After that let down came the best film of the festival as far as I’m concerned. “Went the Day Well?” was an unknown for the most part, but it had generated a lot of buzz before hand and ended up being a tough to get ticket. Glenn had also managed to get in, and boy, were we glad we made the effort. Historian and recent honorary Oscar recipient, Kevin Brownlow gave a very informative and enlightening introduction to this modest, but thoroughly enjoyable British production from 1942. The film featured no so-called name actors, but it didn’t need any. Set in a quite little town in England, “Went the Day Well?” is about a fictitious Nazi invasion where the villagers are left to fend for themselves, and do so exceedingly well. It was basically a propaganda film, but it was a terrific example of one done very well.

I skipped an evening film in favor of a meal, but made it back to Grauman’s to catch an introduction by Angela Lansbury for “Gaslight”. It was a difficult choice between that and Richard Roundtree introducing “Shaft”, but these were the decisions I had to make at every screening. Sacrifices had to be made all throughout the festival. Of course, Ms. Lansbury was delightful and just as energetic as she appeared in “Gaslight”, the first film in which she ever appeared. That initial role earned her an Oscar nomination for Best Supporting Actress and set her upon a career that hasn’t slowed down since.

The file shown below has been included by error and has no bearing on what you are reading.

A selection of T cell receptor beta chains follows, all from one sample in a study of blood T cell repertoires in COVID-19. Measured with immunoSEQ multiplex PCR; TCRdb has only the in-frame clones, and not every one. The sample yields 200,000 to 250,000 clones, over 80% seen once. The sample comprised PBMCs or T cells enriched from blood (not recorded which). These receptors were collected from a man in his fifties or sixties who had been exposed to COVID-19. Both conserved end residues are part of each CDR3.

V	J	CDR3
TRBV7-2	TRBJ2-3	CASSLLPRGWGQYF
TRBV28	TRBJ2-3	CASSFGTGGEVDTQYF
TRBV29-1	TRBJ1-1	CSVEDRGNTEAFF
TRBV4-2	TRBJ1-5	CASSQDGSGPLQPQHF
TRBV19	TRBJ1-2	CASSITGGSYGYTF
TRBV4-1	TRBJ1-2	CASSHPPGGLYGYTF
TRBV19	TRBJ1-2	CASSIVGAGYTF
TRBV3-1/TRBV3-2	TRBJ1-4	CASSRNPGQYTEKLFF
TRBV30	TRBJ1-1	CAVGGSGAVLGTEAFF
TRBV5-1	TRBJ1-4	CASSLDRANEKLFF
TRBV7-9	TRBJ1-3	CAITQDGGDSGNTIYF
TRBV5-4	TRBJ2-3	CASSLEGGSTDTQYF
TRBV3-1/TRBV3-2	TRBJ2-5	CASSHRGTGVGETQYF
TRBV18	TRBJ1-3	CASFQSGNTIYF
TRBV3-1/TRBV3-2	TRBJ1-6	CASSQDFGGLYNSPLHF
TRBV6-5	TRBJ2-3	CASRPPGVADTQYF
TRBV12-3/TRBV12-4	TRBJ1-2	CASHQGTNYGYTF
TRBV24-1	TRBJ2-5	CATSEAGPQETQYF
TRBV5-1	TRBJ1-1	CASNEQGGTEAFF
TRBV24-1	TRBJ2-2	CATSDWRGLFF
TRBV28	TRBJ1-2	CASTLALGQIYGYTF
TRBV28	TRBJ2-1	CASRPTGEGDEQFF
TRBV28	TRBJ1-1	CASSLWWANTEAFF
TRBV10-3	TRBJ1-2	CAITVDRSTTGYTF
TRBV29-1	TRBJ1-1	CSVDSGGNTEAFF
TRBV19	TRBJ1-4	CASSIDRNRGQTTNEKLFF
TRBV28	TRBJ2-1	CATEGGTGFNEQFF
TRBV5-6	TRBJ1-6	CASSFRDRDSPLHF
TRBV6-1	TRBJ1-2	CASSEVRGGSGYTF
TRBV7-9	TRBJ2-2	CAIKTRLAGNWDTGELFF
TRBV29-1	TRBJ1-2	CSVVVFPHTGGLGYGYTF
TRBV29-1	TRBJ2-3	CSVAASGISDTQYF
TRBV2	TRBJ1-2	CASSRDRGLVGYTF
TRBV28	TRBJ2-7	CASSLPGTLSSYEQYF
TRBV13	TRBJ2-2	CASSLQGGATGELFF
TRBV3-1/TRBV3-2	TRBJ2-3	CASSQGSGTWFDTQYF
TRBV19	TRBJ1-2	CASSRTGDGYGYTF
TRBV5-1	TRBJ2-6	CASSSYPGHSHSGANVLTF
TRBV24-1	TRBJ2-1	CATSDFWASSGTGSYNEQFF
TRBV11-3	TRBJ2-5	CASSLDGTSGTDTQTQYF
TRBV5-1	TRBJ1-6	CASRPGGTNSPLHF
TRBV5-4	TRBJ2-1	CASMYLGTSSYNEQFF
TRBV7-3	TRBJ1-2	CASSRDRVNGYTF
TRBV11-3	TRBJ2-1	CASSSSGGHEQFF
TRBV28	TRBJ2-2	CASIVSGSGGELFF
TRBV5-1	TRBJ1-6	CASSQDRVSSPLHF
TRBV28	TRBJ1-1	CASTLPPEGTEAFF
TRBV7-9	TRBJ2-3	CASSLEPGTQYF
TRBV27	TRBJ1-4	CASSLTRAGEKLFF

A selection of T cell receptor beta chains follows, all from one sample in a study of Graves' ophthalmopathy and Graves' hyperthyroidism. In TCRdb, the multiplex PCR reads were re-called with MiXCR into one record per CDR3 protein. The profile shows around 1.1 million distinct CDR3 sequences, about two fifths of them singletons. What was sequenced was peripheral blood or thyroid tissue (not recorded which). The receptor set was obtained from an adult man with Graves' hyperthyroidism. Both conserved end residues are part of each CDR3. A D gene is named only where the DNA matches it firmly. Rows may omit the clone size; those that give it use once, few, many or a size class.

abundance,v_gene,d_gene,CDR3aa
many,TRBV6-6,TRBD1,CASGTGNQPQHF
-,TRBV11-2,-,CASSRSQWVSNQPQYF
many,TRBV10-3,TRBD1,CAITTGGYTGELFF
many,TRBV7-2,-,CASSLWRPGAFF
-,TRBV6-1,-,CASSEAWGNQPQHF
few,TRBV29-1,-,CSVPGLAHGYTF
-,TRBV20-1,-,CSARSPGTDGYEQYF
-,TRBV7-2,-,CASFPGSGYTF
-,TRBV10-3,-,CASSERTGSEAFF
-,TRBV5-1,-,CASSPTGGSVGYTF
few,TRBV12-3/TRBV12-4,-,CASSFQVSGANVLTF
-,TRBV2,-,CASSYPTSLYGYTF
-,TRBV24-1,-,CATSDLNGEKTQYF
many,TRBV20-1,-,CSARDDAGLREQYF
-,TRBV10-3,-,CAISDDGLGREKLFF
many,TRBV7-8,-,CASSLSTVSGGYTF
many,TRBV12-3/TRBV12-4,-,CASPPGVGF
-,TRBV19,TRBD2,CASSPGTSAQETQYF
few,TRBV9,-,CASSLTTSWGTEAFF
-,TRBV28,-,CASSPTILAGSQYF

Angela Lansbury in her first feature role in Gaslight.

THE TCM CLASSIC FILM FESTIVAL: DAY 4

As much as I wanted to make it to the midnight screening of “The Mummy” the night before I knew I had to go home and rest in order to get in line early Sunday for the much-anticipated screening of “Night Flight”. The film turned out to be nothing more than a very cheaply made melodrama about the problems of early aviators, the company they work for, and the women who love them. The real sell for the screening was Drew Barrymore who was in attendance afterward to discuss the work of her Grandfather, John and Grand Uncle, Lionel who both appear in the film. She was full of pride as she spoke of being a member of such an illustrious dynasty.

Unable to make it down to the Egyptian in time to see “The Unsinkable Molly Brown” I settled for “The Trouble with Harry” which was a delightful second choice. Child actor, Jerry Mathers was on hand for a brief Q&A after the screening and shared many a fond memory of his time spent with co-stars John Forsythe and Shirley MacLaine, as well as his ongoing friendship he continued after production with the master of suspense himself, Alfred Hitchcock. The vibrant Vermont colors of this oft overlooked Hitchcock gem pop off the big screen with the equal beauty of Monte Carlo in “To Catch a Thief”. And the droll humor is not to be missed – pure Hitchcock.

The Nicholas Brothers at their best.